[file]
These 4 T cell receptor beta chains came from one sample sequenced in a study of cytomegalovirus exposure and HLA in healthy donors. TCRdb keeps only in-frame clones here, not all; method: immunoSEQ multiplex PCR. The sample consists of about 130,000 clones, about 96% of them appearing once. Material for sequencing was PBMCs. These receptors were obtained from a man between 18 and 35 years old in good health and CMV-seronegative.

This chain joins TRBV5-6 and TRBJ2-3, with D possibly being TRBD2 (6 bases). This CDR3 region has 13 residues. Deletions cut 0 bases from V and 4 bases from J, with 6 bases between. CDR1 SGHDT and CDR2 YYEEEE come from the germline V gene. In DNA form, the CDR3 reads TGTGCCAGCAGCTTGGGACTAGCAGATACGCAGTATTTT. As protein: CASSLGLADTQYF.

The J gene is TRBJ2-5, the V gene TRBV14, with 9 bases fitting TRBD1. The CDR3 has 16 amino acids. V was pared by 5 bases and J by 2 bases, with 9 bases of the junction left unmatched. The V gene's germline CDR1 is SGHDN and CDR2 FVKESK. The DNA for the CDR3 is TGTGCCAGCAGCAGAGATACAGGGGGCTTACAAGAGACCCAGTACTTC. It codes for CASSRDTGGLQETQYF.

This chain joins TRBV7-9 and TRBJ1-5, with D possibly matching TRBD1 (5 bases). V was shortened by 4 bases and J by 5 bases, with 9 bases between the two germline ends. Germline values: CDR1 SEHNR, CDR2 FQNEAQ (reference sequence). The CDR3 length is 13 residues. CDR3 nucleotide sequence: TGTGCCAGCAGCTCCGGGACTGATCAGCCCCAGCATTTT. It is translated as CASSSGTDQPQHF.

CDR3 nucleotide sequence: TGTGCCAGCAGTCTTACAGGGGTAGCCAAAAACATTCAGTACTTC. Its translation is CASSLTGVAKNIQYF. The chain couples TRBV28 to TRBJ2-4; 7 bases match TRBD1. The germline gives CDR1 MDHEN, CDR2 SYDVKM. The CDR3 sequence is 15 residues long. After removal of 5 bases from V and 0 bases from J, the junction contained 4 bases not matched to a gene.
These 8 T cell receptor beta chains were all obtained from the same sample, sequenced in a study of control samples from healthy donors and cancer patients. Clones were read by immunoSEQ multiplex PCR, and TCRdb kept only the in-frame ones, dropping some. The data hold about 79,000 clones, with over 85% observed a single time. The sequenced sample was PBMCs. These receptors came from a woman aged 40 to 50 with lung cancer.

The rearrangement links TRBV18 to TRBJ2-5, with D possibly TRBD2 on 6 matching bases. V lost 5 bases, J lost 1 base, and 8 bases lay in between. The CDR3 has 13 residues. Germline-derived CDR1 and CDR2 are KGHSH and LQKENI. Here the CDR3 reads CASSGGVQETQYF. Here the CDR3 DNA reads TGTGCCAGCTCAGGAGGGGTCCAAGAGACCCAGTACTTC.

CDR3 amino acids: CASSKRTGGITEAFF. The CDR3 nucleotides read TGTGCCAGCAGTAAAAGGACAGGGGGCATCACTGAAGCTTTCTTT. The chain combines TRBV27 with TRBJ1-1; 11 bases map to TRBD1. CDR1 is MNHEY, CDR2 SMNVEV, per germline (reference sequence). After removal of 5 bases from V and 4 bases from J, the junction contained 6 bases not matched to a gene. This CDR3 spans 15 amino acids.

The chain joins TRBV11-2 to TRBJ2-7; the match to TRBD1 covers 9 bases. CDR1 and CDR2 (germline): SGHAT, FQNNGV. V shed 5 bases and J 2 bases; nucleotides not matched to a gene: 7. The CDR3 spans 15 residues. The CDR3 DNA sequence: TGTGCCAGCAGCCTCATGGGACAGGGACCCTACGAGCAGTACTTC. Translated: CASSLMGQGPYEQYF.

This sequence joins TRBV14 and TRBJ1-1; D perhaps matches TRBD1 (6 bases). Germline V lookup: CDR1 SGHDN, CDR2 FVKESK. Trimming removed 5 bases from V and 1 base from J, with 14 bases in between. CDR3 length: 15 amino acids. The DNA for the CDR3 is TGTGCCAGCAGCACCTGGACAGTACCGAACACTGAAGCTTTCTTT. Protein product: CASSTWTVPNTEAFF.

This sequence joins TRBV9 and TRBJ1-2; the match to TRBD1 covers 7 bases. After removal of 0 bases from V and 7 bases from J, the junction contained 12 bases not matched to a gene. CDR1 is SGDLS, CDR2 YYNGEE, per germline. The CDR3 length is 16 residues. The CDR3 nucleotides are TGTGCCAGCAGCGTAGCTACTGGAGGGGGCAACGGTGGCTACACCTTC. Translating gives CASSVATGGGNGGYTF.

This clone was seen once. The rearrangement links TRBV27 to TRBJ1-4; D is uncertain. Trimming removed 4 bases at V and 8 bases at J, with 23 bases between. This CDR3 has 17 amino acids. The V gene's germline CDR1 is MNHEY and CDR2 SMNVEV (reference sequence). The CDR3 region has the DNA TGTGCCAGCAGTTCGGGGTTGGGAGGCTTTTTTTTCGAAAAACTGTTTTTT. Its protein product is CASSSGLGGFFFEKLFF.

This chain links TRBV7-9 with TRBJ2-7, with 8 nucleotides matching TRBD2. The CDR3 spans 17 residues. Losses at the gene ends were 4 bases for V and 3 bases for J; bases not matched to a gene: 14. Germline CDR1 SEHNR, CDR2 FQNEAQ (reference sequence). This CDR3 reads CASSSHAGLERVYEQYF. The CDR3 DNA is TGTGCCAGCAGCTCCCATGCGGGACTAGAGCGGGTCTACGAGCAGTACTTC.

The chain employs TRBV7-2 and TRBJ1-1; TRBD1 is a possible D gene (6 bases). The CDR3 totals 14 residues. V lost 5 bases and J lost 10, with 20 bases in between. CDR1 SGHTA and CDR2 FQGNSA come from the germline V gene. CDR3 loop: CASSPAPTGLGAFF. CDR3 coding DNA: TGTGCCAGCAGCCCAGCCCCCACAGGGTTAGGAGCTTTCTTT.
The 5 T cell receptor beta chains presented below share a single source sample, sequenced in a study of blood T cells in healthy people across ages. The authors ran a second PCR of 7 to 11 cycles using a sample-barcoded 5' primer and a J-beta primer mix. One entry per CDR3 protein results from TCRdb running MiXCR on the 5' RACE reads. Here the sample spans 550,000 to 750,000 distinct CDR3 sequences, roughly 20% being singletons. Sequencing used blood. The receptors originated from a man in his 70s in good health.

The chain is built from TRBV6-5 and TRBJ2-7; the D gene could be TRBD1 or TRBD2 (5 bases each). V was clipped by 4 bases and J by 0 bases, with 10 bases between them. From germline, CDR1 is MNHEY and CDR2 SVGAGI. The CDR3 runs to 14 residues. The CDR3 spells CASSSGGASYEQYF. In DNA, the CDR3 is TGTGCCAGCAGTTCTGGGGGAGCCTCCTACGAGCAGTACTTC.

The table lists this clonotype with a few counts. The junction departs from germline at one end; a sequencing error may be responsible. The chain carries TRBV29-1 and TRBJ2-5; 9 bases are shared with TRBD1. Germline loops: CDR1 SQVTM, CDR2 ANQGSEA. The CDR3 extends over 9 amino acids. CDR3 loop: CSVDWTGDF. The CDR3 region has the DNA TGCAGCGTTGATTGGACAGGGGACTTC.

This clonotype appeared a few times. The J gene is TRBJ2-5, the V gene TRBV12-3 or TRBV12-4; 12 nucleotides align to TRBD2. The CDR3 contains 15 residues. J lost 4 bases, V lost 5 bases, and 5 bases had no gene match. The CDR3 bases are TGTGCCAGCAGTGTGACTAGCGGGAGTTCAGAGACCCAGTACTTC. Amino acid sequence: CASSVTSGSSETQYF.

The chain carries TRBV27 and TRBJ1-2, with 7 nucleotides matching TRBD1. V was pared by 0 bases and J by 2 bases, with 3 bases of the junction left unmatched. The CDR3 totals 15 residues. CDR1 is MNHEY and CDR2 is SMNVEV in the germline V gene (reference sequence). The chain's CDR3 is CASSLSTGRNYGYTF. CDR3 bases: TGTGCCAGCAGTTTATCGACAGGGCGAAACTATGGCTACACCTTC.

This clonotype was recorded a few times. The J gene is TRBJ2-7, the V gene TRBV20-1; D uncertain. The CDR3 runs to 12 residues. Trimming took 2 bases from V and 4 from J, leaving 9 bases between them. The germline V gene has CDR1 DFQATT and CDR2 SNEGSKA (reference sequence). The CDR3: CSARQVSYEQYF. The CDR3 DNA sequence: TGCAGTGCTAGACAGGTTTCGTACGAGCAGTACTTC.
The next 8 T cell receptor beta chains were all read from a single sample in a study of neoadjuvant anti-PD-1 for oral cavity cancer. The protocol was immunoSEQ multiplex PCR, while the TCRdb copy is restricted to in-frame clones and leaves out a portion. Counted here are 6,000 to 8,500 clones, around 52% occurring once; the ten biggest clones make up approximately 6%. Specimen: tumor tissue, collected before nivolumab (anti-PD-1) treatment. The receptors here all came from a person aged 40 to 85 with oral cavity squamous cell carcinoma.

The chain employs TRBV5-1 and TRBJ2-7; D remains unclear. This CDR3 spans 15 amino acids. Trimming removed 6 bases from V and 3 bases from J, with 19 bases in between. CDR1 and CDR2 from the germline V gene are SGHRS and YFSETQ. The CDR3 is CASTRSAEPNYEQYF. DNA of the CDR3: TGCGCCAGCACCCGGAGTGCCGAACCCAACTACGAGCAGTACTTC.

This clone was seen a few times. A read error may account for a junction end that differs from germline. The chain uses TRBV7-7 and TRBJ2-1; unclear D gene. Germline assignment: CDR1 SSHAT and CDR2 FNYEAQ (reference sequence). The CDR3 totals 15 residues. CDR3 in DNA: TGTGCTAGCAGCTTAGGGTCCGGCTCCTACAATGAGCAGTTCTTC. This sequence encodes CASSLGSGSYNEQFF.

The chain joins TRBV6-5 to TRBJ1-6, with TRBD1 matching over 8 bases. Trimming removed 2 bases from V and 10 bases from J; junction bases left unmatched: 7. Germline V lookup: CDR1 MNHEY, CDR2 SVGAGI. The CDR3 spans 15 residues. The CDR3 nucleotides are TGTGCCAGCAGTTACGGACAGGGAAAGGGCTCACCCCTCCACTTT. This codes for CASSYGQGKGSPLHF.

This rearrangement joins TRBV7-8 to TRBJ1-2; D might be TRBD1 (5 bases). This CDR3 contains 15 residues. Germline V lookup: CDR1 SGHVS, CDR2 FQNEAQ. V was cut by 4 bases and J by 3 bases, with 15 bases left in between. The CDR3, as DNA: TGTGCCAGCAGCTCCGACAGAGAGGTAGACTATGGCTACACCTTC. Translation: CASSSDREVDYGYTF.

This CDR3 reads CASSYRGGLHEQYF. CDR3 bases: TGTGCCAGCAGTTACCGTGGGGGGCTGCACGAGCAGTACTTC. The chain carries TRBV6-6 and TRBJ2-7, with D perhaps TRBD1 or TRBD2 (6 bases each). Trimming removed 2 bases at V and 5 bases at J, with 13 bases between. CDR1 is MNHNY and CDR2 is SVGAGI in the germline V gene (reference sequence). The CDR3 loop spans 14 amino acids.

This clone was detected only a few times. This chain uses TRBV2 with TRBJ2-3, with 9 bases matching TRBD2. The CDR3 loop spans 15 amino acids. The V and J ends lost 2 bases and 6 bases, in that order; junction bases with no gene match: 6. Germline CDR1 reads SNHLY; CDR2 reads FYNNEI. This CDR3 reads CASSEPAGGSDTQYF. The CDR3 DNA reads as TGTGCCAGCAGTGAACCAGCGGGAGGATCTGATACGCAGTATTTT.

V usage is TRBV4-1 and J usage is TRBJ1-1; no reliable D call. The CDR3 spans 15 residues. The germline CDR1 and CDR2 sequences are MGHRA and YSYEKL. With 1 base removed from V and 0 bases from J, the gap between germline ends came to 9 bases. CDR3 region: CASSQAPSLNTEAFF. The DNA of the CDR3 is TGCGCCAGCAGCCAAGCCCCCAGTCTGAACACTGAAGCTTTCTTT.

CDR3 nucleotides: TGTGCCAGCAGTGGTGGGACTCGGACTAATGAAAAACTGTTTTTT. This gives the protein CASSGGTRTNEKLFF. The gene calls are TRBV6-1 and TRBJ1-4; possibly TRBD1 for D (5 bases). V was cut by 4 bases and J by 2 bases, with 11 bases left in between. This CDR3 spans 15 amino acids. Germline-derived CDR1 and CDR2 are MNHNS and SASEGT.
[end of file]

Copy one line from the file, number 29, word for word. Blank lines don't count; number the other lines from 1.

CDR3 nucleotides: TGTGCCAGCAGTGGTGGGACTCGGACTAATGAAAAACTGTTTTTT. This gives the protein CASSGGTRTNEKLFF. The gene calls are TRBV6-1 and TRBJ1-4; possibly TRBD1 for D (5 bases). V was cut by 4 bases and J by 2 bases, with 11 bases left in between. This CDR3 spans 15 amino acids. Germline-derived CDR1 and CDR2 are MNHNS and SASEGT.